Based in part on the history of Jack Johnson, who became the first African American heavyweight champion in 1908, Howard Sackler’s The Great White Hope is an epic presentation of the victory, exile, and defeat of Jack Jefferson,   told in nineteen short scenes that take place in eight countries across two continents in the years preceding World War I. Sackler mixes dialogue and direct address, as various characters act as a chorus, commenting on the action. The speech of Jack and other African Americans is rendered in black dialect of the period, but to ensure that this not be read as indicative of a lack of intelligence, what they say is as profound, and often as poetic, as anything we hear uttered by whites. Jack, especially, is capable of clever manipulation, as when he defuses the Salvation Army protest against his bar in Chicago, and prevents a riot. Race complicates matters throughout, but the play is also about the wages of success and individualism on a more universal level, showing the dangers and ultimate compromises into which people can be led by their desire to be the best, for whatever reason.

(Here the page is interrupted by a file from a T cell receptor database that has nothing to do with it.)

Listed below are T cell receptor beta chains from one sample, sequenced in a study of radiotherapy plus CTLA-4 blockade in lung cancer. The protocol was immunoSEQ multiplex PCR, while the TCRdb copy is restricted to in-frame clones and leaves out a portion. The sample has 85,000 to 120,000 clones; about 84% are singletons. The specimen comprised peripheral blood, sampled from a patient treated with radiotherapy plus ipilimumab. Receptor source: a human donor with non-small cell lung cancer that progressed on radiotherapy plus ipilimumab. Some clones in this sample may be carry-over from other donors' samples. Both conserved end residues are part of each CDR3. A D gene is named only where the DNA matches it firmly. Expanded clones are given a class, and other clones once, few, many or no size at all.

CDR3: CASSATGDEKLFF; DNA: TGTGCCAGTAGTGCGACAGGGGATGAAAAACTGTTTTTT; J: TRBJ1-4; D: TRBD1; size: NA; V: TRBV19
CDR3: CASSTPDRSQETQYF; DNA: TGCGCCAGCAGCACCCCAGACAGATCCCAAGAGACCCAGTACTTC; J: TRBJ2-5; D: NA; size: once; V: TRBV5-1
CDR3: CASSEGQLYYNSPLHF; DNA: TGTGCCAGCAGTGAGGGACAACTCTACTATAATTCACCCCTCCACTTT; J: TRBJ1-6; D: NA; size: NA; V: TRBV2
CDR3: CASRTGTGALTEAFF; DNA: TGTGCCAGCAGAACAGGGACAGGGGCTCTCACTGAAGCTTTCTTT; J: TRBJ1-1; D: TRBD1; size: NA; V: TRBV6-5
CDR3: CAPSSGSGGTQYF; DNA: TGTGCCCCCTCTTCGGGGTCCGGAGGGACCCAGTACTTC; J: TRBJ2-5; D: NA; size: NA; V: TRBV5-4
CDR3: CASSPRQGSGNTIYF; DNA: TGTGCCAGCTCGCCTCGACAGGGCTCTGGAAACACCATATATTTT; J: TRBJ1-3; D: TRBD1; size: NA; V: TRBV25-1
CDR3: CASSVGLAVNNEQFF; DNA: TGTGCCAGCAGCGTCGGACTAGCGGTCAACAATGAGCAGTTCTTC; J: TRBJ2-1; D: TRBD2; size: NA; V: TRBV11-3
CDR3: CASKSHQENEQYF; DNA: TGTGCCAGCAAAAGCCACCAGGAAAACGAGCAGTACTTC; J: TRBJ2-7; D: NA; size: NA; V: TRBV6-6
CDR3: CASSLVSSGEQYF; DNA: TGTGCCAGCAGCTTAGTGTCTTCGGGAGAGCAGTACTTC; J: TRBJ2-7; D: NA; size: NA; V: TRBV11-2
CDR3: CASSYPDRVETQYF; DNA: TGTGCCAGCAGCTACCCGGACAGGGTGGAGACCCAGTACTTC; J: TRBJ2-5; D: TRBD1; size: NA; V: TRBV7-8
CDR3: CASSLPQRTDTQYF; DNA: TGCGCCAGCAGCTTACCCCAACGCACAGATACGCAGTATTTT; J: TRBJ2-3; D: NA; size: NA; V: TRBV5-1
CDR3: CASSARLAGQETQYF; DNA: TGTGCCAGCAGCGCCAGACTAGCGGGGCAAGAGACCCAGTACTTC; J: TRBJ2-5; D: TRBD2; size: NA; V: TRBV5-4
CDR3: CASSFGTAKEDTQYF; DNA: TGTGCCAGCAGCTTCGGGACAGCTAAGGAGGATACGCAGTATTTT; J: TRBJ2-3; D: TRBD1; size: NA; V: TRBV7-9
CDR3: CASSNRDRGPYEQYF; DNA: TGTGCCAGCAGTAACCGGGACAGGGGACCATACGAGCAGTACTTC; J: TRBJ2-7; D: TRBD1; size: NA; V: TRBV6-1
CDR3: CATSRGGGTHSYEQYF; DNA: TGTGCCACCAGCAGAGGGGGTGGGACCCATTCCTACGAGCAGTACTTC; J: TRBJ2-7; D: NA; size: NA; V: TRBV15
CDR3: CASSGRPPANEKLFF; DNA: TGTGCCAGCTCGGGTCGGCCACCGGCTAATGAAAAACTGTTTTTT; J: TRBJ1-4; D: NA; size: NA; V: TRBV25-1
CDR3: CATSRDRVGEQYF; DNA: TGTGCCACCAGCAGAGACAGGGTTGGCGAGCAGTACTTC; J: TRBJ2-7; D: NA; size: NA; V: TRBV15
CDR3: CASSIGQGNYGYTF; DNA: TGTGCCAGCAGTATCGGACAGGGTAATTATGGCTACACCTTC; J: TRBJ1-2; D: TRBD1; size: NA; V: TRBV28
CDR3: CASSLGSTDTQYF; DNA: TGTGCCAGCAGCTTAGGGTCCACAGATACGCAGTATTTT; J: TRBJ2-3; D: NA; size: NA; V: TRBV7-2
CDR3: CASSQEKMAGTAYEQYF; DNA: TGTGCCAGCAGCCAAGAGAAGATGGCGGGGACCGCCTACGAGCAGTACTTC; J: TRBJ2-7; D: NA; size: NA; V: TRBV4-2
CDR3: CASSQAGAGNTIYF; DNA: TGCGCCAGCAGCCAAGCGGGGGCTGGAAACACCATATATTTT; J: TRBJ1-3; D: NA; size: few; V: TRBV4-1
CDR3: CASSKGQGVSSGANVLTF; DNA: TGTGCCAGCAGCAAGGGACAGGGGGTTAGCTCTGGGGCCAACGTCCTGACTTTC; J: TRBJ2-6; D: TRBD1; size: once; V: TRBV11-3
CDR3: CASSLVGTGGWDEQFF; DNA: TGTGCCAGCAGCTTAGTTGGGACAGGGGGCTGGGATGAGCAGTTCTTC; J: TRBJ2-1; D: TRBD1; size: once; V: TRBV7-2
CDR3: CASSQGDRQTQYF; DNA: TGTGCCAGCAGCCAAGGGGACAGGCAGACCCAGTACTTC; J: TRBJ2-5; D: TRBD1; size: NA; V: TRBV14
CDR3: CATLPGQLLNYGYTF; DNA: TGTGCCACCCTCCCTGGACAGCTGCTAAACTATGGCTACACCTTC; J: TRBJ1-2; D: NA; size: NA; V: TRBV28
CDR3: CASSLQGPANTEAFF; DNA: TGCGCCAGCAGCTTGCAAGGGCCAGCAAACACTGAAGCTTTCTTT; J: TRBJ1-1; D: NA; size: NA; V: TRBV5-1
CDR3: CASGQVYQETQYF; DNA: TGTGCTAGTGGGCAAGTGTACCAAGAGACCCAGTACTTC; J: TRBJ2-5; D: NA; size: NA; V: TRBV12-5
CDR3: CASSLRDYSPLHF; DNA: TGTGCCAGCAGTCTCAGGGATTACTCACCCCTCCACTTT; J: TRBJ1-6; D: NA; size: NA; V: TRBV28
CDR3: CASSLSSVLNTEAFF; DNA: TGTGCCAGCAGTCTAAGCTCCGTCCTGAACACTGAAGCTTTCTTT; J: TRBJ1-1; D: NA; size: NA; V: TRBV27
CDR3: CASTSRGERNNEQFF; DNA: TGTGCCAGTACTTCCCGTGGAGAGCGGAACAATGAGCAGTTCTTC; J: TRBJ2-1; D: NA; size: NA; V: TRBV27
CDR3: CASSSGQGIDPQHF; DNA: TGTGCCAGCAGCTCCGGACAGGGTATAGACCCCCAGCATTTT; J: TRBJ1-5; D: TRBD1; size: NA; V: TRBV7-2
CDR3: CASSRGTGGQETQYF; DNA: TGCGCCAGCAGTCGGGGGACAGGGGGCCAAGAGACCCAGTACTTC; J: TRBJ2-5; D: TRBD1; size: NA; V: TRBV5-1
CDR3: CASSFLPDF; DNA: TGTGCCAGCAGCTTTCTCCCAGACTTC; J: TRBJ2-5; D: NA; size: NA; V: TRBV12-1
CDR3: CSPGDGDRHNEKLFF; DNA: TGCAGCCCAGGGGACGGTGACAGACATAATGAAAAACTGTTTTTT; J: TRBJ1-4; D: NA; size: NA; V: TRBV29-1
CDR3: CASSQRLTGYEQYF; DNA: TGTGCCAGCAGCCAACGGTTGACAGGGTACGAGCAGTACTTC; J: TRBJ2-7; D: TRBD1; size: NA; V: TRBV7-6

George Bernard Shaw’s Pygmalion is a story of more limited ambition, but it is ambition nonetheless that inspires Henry Higgins to take Liza Doolittle on as a student, and ambition that leads Liza to agree. Because they are more limited in scale, they suffer less as a result, but the motivation behind their desires is still rooted in selfishness. Higgins dallies with the life and future of Liza on a mere whim, not realizing how what he does leaves her unfit for both her own society and his. The play is based on the Pygmalion myth, in which King Pygmalion sculpts a statue, Galatea, with which he falls in love, and whom the goddess Aphrodite brings to life out of pity on the king. Shaw uses this myth to explore the dangers and problems that arise when one human being tries to exert too much control over another. Higgins irrevocably changes the lives of Liza and her father, and does so without obtaining the clear consent of either of them beforehand.